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Hand Reaching Out


In all our programs at Trillium Bilingual Montessori, we believe in empowering the child and
guiding the child towards a path of independence, self-discipline and success in every area of his/her
life. We commit to developing and caring for the whole child as a complex human being
learning to one day become a thriving adult. 

Discipline Methods at Trillium Bilingual Montessori
Our main goal for the children at TBM is to have them achieve a level of self-discipline
where teachers are not required to intervene as often to impose external discipline. A 
successful classroom should be functional with minimal interruptions from the teacher,
allowing the children to self-discipline and also allowing them to assist other children
by giving them gentle reminders when needed. This is always done under the surveillance
of the teachers to ensure that children are respecting each other and that it remains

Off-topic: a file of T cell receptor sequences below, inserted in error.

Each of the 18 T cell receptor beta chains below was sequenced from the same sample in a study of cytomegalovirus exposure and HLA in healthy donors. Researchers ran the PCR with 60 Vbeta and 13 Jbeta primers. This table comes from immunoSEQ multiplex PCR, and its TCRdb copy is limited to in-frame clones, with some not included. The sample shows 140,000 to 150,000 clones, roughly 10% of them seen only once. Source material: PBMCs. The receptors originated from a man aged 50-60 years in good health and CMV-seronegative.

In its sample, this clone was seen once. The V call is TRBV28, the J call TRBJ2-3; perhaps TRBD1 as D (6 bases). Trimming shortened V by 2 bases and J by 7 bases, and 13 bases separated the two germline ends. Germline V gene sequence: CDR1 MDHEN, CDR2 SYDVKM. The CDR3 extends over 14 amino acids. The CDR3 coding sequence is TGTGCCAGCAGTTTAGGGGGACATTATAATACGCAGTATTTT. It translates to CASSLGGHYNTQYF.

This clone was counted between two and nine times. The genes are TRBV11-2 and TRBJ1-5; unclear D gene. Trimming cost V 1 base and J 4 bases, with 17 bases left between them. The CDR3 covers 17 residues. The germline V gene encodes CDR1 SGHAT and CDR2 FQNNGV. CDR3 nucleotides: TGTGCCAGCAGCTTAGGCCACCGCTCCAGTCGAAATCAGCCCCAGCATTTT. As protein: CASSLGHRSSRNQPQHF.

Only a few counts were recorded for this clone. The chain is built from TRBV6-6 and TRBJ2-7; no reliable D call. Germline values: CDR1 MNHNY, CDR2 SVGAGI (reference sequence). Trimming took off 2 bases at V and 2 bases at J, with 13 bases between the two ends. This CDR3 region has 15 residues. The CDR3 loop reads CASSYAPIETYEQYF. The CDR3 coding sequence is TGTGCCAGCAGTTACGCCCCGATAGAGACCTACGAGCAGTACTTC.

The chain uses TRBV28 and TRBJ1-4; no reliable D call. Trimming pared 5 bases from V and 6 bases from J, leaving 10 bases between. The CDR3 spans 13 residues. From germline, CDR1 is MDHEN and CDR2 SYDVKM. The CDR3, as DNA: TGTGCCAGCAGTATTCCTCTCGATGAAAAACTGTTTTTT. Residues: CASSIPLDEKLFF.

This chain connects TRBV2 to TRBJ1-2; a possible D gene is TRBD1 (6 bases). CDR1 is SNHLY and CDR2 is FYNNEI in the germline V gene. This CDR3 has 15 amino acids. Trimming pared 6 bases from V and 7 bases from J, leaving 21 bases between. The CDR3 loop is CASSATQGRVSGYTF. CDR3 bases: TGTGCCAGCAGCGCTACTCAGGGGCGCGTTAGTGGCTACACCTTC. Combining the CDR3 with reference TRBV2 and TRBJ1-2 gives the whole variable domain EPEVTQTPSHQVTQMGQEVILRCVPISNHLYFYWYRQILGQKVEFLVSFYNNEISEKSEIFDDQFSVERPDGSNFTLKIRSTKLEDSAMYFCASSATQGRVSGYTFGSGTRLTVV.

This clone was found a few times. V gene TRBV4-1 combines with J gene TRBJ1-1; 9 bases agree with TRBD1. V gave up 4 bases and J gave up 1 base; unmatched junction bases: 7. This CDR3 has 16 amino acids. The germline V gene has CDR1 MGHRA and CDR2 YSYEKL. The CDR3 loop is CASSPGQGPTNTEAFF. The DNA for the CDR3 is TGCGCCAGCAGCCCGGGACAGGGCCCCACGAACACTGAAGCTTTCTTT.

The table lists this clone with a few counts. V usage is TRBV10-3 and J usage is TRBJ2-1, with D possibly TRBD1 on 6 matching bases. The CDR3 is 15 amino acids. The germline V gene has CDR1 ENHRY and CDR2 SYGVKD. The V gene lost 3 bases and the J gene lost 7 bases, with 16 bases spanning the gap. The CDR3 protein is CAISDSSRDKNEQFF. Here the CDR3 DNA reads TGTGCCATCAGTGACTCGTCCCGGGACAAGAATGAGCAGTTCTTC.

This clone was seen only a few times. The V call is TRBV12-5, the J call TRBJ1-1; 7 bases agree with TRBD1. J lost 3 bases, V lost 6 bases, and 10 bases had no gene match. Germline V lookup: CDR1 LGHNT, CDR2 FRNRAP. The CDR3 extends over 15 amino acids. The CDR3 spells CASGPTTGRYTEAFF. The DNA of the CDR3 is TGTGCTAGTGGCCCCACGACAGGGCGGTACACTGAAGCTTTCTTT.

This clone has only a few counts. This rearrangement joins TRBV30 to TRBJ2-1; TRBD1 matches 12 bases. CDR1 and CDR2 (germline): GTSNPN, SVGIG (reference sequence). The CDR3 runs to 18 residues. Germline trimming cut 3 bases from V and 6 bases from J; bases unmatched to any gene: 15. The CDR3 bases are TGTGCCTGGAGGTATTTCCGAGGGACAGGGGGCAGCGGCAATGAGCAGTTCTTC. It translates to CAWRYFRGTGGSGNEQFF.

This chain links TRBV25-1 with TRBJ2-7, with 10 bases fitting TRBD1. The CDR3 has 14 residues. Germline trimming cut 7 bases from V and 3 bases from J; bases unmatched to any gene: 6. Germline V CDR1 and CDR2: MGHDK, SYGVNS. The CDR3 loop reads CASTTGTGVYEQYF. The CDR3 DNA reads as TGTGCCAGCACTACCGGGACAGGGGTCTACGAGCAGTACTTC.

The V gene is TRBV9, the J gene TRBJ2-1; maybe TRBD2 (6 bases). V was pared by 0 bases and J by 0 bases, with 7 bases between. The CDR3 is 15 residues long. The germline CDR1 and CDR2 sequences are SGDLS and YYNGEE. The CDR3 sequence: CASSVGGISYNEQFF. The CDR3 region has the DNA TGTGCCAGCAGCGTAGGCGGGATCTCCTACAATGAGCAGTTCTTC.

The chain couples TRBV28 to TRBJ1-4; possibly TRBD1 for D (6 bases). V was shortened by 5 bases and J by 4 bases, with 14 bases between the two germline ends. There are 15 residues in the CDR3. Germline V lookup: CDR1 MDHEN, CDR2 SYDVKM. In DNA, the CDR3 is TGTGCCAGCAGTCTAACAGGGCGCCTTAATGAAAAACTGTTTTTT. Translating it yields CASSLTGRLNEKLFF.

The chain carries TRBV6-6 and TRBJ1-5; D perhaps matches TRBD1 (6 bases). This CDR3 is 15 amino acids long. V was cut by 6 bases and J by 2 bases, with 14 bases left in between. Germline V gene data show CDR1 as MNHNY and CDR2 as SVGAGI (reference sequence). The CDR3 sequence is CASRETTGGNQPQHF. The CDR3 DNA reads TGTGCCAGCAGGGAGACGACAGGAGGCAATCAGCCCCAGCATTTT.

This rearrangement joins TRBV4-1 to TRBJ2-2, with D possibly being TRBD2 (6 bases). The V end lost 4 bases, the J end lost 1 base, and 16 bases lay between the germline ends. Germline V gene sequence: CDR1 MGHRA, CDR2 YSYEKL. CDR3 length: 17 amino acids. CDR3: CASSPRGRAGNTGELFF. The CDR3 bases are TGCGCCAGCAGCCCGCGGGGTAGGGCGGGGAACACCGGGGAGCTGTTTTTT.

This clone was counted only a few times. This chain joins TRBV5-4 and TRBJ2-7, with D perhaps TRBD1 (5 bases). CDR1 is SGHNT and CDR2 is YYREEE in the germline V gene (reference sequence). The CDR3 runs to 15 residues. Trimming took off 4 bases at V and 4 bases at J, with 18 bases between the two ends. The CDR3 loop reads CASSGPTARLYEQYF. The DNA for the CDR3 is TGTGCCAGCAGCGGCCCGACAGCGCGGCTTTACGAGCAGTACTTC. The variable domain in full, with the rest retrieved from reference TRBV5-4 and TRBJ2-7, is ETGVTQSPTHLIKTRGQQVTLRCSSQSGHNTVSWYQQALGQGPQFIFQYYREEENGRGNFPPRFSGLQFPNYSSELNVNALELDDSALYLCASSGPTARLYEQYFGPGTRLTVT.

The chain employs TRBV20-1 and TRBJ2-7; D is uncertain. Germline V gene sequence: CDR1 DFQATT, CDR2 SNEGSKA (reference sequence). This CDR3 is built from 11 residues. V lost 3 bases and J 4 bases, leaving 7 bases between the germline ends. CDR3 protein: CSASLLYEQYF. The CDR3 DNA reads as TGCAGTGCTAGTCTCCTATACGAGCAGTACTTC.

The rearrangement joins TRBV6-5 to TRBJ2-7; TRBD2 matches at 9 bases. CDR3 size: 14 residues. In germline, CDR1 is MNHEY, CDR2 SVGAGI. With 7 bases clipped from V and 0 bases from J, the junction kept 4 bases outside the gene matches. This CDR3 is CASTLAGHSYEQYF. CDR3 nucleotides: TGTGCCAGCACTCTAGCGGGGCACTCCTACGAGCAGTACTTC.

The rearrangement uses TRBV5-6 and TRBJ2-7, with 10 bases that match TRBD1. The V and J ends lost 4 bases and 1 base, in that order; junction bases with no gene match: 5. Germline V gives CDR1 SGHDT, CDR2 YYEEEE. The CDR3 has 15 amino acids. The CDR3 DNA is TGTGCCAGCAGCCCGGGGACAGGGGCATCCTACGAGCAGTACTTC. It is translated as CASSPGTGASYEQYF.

a safe, positive, learning environment. 

When adult intervention is needed, our staff are required to use gentle, non-degrading,
positive and effective discipline methods in all programs in order to keep it consistent and
clear for the children of all ages. We utilize positive discipline methods, redirection, giving
choices, modeling and role playing as well as natural and logical consequences. Our teachers
never use punishment of any kind. We reserve the word 'no' to use in limited situations where
a child is in danger, endangering others or intentionally harming materials, breaking them.


''Positive Discipline is a program developed by Dr. Jane Nelsen. It is based on the
work of Alfred Adler and Rudolf Dreikurs and designed to teach young people to become
responsible, respectful and resourceful members of their communities.


Children engaging in negative behaviors are often redirected towards a more positive and productive activity.


At TBM, we encourage and allow children to make choices whenever possible.


As part of our Montessori environment, teachers will take opportunities when they happen, to guide children through a situation by modeling or role playing for them.


A natural consequence is anything that happens naturally, with no teacher interference.


Logical consequences are different from natural consequences since they require the intervention of an adult.

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